They Call Him “Hoz”

They Call Him “Hoz”

I think I just saw the finest example of classroom instruction that I have ever seen.

The room had no chairs but about 25 standing students. No desk, but a piano. No heavy technology, but a simple white marker board.

Mark Hosny, affectionately known as “The Hoz,” was teaching a group of music students. They were working on the practice of conducting a choir or musical rehearsal.

From the opening second, they were moving, exercising, breathing like musicians do, singing, responding to targeted questions, remembering what they had worked on before, stepping into the limelight and demonstrating a practice with the choir. They were performing at a remarkable level.

Mark was engaged with them. He probably burned the equivalent of five Big Macs in the teaching venture. I could not find one disengaged student or bored expression in the room. He knew their names and called on them; he critiqued with targeted advice without any shame.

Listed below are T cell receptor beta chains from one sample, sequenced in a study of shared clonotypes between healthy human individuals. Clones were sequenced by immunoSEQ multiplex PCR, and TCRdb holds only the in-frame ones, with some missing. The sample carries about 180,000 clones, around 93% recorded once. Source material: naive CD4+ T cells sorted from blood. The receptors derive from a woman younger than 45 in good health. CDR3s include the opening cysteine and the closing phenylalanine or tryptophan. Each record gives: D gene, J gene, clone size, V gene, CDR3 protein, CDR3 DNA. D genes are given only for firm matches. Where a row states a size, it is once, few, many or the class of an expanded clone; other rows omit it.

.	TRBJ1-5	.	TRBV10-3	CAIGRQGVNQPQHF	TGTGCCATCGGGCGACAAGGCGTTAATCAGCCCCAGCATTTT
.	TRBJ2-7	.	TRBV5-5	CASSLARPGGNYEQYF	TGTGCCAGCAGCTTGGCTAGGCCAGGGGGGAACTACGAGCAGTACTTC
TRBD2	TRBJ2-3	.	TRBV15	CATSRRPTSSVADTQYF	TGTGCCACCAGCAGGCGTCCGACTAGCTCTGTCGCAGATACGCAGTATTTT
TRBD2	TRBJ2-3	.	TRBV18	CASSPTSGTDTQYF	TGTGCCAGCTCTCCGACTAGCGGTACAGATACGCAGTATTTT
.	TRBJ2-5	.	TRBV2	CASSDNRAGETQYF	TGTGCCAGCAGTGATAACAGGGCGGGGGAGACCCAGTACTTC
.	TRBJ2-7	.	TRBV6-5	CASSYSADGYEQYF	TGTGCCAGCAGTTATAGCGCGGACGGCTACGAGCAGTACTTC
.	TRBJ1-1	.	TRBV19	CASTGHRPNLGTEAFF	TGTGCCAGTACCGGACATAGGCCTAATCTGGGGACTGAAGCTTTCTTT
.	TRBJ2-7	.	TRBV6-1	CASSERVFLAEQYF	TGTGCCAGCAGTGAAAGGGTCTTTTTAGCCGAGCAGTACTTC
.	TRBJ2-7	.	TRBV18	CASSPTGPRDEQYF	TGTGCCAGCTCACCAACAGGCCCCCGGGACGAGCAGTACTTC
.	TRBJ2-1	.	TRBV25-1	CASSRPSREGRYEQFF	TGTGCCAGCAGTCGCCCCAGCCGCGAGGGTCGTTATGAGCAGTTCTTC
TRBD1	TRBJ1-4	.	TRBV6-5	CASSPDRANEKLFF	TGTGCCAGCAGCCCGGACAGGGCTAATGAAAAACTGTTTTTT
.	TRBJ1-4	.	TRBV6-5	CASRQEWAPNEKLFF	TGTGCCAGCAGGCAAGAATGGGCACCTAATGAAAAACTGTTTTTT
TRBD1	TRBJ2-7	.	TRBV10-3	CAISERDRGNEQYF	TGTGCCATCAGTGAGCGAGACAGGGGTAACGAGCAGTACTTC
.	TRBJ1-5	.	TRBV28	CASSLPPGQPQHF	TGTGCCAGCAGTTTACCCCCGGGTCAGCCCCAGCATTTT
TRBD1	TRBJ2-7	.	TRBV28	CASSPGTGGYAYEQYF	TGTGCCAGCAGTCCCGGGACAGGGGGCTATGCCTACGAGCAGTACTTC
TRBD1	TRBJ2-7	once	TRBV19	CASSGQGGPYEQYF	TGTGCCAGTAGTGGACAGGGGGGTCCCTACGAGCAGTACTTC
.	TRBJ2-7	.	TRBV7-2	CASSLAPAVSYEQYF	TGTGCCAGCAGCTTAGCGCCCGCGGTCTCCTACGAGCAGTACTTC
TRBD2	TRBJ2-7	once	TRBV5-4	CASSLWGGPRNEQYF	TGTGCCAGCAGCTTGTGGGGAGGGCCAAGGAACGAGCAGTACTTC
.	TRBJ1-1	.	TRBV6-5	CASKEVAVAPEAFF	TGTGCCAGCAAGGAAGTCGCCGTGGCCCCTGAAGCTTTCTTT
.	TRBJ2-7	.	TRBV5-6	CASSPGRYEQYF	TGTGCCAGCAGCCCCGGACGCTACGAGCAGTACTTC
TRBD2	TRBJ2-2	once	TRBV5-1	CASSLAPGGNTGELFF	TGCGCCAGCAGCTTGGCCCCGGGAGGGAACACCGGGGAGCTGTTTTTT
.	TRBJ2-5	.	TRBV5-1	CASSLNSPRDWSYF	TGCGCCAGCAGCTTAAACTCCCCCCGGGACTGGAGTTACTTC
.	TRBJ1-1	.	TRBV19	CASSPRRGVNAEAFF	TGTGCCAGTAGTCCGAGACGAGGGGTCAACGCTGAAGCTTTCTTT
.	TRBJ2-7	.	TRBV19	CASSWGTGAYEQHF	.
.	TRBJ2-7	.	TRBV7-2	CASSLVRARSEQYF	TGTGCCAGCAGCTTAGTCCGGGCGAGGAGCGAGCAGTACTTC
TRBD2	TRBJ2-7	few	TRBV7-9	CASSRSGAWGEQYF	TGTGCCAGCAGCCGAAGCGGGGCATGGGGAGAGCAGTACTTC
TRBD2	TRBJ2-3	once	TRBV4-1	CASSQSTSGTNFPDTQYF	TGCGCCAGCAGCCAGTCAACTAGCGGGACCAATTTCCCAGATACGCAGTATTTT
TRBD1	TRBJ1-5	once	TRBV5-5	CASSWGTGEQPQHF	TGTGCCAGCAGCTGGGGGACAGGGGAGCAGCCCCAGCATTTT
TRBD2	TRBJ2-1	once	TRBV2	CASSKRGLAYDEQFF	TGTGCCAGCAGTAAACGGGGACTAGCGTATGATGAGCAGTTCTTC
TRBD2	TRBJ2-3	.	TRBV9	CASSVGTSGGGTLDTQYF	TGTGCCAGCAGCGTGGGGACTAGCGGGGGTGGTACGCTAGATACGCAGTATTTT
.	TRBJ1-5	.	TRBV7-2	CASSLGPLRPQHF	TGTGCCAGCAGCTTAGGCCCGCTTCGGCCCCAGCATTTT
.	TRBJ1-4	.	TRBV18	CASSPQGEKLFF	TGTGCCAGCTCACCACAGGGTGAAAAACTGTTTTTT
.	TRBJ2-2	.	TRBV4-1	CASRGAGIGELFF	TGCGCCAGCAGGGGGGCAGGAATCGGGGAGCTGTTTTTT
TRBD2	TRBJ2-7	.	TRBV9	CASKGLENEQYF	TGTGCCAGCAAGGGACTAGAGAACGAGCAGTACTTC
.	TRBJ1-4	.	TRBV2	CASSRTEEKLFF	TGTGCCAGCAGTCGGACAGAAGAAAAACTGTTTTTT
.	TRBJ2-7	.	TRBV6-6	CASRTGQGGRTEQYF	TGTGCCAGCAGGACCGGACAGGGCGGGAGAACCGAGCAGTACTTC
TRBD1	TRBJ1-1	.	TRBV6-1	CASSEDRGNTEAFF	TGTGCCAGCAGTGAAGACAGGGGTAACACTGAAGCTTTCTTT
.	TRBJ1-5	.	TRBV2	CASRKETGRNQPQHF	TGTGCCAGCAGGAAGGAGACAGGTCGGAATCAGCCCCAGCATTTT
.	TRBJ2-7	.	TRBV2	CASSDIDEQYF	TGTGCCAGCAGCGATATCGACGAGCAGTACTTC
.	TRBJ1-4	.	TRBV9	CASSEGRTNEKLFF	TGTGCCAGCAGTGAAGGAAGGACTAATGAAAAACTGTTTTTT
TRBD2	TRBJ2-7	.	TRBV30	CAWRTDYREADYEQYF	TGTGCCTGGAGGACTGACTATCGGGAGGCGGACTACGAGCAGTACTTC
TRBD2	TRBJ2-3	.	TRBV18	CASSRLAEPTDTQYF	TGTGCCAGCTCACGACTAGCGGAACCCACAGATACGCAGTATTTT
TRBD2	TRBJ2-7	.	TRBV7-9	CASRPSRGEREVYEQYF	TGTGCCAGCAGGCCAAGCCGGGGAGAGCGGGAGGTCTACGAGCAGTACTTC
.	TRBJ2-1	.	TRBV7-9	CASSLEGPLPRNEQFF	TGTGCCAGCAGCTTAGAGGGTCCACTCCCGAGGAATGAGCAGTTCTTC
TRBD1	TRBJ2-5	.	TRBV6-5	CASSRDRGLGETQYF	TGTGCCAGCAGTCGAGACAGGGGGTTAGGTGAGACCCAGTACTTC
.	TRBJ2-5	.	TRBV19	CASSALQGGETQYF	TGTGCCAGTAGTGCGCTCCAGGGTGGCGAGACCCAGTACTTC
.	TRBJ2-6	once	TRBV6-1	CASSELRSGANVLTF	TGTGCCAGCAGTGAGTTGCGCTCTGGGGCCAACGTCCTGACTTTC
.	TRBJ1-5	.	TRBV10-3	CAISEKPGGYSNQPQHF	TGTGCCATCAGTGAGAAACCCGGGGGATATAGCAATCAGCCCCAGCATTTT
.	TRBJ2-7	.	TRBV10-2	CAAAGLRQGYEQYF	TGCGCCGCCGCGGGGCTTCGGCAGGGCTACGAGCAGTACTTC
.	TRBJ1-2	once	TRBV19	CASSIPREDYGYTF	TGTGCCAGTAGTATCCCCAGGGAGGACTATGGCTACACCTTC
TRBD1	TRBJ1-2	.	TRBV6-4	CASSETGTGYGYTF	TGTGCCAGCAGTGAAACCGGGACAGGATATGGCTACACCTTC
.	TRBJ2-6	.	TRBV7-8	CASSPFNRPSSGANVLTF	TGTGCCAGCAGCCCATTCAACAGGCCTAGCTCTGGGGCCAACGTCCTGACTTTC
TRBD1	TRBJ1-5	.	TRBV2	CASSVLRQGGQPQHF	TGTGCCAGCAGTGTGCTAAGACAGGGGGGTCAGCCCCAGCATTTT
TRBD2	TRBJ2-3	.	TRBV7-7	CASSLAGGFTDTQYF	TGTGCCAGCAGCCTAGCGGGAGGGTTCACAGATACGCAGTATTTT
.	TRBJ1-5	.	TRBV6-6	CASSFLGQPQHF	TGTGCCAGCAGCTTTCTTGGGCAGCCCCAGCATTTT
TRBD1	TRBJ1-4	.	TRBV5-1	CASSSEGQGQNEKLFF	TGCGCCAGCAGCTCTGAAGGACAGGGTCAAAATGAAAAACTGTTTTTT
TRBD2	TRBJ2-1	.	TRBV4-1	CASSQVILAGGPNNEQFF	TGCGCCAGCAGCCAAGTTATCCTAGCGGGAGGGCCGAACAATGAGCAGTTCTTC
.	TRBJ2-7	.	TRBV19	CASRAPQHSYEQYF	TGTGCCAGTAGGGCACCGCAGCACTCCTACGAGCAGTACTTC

I’m guessing he choreographed the whole hour in his mind and then taught from a disciplined passion. And in the middle of the whole thing was an ancient hymn text coming back to life, “Praise to the Lord, the Almighty, the King of Creation.”  One of the lines bids us to “ponder anew what the Almighty can do, if with his love he befriends us.”

I walked away with deep admiration for the unheralded professors who practice the craft of teaching like I observed in Mark Hosny.

Trevecca’s music degree programs have passed the 200 mark in students and are nearing 250.

Watching The Hoz, I know why.

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